Friday, July 9, 2021

Review: "BLACK WIDOW" is Dark Drama and Spectacular Action

TRASH IN MY EYE No. 45 of 2021 (No. 1783) by Leroy Douresseaux

Black Widow (2021)
Running time: 133 minutes (2 hours, 13 minutes)
MPAA – PG-13 for intense sequences of violence/action, some language and thematic material
DIRECTOR: Cate Shortland
WRITERS:  Eric Pearson; from a story by Jac Schaeffer and Ned Benson (based upon the Marvel Comics character)
PRODUCER: Kevin Feige
CINEMATOGRAPHER: Gabriel Beristain
EDITOR: Leigh Folsom Boyd
COMPOSER: Lorne Balfe


Starring:  Scarlett Johansson, Florence Pugh, David Harbour, Rachel Weisz, Ray Winstone, Ever Anderson, Violet McGraw, O-T Fagbenie,  and William Hurt

Black Widow is a 2021 3D superhero film directed by Cate Shortland and produced by Marvel Studios and Walt Disney Studios Motion Pictures.  It is the 24th film in the Marvel Cinematic Universe (MCU) series.  The film is based on the Marvel Comics character, Natalia Alianovna “Natasha” Romanova/Black Widow, that was created by Stan Lee, Don Rico, and artist Don Heck and first appeared in the comic book, Tales of Suspense #52 (cover dated: April 1964).  Black Widow the film finds the title character on the run and forced to confront the conspiracies and people of her past.

Black Widow is largely set between the events depicted in the films, Captain America: Civil War (2016) and Avengers: Infinity Wars (2018).  The film, however, opens in 1995.  Young Natasha Romanoff (Ever Anderson) lives a quiet life in suburban Ohio with her younger sister, Yelena Belova (Violet McGraw), and their parents.  But Natasha and Yelena are not siblings, and their surrogate mother, Melina Vostokoff (Rachel Weisz), is really a Russian scientist/spy, and their father, Alexei Shostkov (David Harbour), is a spy and also the costumed superhero, “Red Guardian,” Russia's super-soldier version of Captain America.  When this “family's” mission suddenly ends, Natasha and Yelena are returned to Russia and sent to the “Red Room” for further training.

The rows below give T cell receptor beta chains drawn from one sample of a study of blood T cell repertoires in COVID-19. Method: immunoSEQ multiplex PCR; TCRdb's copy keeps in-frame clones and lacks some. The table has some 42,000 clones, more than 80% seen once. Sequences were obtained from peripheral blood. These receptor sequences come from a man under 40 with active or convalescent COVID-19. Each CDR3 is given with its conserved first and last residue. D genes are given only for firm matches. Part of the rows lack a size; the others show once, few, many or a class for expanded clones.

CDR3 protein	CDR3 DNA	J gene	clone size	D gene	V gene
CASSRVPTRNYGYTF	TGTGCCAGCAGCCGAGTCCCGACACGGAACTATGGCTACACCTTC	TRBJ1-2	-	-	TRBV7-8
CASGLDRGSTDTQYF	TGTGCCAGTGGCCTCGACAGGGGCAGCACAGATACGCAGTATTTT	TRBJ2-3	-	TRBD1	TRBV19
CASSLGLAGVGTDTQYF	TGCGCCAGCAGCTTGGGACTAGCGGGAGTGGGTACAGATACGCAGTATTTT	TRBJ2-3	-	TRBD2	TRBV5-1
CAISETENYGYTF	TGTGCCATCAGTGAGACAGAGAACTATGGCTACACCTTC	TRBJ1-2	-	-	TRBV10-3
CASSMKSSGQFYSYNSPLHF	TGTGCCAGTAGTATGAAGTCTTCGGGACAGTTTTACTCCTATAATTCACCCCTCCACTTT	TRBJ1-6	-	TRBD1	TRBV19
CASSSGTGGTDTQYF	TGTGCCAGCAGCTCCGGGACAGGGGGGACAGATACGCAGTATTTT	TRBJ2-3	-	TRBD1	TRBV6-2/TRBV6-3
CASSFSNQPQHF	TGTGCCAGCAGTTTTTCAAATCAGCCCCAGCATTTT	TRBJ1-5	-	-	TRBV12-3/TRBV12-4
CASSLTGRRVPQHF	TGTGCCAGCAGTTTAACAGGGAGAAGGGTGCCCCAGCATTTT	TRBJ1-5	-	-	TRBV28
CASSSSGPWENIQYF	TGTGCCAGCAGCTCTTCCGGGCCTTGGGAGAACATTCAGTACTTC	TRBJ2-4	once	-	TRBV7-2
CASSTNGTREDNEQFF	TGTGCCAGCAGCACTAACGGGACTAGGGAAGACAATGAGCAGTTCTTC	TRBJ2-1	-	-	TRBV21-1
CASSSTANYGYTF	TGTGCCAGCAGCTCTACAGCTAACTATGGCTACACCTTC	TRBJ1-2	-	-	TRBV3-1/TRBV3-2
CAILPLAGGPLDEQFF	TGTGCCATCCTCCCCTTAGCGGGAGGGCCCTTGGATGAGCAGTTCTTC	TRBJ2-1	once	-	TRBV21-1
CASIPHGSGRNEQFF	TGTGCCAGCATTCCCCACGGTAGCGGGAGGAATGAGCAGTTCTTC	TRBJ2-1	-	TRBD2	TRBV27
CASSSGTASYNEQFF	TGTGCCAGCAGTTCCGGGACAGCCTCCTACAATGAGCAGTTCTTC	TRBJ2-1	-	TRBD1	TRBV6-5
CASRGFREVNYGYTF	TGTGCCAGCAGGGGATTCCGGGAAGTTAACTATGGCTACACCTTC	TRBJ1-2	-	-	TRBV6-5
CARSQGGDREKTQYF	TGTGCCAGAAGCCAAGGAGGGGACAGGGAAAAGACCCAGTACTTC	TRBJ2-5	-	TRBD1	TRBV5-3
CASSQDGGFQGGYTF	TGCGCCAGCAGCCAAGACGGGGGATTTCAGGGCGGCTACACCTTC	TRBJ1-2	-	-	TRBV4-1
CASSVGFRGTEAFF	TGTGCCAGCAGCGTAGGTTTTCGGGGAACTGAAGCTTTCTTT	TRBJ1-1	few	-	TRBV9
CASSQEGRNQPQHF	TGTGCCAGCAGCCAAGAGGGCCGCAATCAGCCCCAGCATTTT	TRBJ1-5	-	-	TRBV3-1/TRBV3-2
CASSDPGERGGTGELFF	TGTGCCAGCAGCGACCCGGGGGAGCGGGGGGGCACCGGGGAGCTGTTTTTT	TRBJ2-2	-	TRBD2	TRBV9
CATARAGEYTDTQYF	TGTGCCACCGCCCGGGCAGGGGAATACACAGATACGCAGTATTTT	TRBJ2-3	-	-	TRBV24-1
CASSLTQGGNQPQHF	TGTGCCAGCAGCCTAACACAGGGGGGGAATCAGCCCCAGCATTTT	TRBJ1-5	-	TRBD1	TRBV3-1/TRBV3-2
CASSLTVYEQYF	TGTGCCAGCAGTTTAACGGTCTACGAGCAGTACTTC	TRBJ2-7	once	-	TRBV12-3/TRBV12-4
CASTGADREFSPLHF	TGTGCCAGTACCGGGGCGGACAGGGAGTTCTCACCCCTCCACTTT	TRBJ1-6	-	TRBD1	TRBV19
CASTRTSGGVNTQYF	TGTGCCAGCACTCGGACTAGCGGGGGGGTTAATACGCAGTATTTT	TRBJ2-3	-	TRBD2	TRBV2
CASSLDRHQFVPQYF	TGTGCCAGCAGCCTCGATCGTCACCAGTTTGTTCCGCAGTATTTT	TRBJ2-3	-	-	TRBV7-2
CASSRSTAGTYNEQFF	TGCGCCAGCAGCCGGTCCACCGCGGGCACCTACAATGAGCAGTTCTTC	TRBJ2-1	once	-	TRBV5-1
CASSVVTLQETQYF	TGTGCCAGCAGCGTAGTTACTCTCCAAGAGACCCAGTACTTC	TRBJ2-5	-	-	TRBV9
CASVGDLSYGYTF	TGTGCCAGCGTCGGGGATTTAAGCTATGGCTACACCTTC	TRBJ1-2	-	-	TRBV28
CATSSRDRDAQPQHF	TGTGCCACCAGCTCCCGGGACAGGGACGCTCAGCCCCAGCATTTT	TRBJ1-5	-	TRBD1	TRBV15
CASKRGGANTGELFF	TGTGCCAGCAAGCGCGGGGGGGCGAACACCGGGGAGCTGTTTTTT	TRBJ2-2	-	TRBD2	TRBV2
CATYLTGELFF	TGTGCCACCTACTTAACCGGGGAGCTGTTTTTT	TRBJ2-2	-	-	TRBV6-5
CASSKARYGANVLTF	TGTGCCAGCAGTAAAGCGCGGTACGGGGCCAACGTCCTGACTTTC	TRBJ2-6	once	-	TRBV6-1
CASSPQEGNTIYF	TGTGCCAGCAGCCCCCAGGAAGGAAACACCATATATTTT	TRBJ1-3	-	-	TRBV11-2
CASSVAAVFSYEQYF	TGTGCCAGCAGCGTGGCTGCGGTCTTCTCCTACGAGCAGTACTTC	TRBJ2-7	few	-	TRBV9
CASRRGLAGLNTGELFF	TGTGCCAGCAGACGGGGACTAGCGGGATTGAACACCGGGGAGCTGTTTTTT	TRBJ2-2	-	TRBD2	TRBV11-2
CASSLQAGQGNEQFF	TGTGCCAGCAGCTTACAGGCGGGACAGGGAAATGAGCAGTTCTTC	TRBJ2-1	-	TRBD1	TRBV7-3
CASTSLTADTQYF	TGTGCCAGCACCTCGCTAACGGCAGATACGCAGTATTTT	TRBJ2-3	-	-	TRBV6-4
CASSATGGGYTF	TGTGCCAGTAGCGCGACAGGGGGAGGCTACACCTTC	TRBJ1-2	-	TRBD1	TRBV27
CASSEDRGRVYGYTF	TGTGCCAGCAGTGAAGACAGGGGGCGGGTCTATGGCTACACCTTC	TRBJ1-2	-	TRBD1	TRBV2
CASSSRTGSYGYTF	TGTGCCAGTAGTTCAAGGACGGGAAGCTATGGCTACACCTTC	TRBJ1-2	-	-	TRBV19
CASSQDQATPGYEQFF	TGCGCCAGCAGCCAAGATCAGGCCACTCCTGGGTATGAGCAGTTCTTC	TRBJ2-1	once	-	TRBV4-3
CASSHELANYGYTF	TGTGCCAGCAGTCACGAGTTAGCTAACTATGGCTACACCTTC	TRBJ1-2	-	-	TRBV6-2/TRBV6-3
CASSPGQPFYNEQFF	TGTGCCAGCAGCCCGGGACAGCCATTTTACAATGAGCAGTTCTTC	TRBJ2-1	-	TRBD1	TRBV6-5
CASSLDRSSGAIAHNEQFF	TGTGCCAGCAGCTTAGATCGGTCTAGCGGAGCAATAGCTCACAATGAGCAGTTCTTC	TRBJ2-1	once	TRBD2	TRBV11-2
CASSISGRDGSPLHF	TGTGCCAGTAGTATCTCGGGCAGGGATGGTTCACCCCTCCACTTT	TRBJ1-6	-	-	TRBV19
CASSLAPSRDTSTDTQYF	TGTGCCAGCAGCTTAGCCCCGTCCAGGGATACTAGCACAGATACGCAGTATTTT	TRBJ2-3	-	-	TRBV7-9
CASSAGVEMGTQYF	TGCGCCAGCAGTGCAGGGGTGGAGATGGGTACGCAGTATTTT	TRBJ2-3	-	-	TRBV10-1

Twenty-one years later, in the year 2016, Natasha Romanoff/Black Widow (Scarlett Johansson) is on fugitive, on the run from U.S. Secretary of State Thaddeus Ross (William Hurt).  Fate reunites her with an older Yelena Belova (Florence Pugh), who until recently was still a “Widow,” an assassin working for the Red Room.  Now, both women, traumatized by their pasts, set out to find and kill Dreykov (Ray Winstone), the head of the Red Room and the mastermind behind the “Widow” program.  To do so, however, they must mend the broken relationships of their pasts, and Natasha must face the reality that her actions could not only alert her pursuers to her whereabouts, but could also lead to her destruction.

I wondered how Marvel Studios could hope to deliver a superhero movie that would satisfy their audiences in the wake of Avengers: Endgame, which was a special effects extravaganza, which changed the Marvel Cinematic Universe (MCU), which was a record-setting box office hit, and which saw some beloved characters die, including the Black Widow.  Black Widow does offer big action sequences: a harrowing opening air plane escape, a battle royale in Budapest, a crazy prison escape, and that final showdown on a giant aerial base.  After waiting two years for a Marvel Studios film (because of the COVID-19 pandemic shutdown of movie theaters), the big action of Black Widow is big enough to sate my Marvel needs.

However, I must be honest, it is the action that really makes Black Widow for me.  The drama is good, and the interpersonal relationship conflict and drama are fitting for the story of a character like the Black Widow who past is so very dark and is filled with violence and pain.  The main cast of Black Widow:  Scarlett Johansson, Florence Pugh, David Harbour, Rachel Weisz gives excellent performances in this tale of betrayal and of secrets of lies.  In a way, these performances only serve to make the drama all the more dark, edgy, and, at times, depressing.  So, that is why I must be honest.  I respected the character drama of Black Widow, which director Cate Shortland delivers in gritty detail.  But while watching the film, I was always anxious for the arrival of the next big, special effects-driven action sequence, and man, Black Widow did not disappoint!

Black Widow has a great adversary in “The Taskmaster,” but the reveal of that villain's identity is a bit of a letdown.  Ray Winstone, an actor I like, was just okay as Dreykov, a promising bad guy the script makes into a shallow character.  Still, the action scenes – I'm crazy about them.  They are both the reason that I am giving Black Widow a high grade and the reason I will watch Black Widow many more times when it starts airing on cable television in a little less than two years from now.

8 of 10

Friday, July 9, 2021

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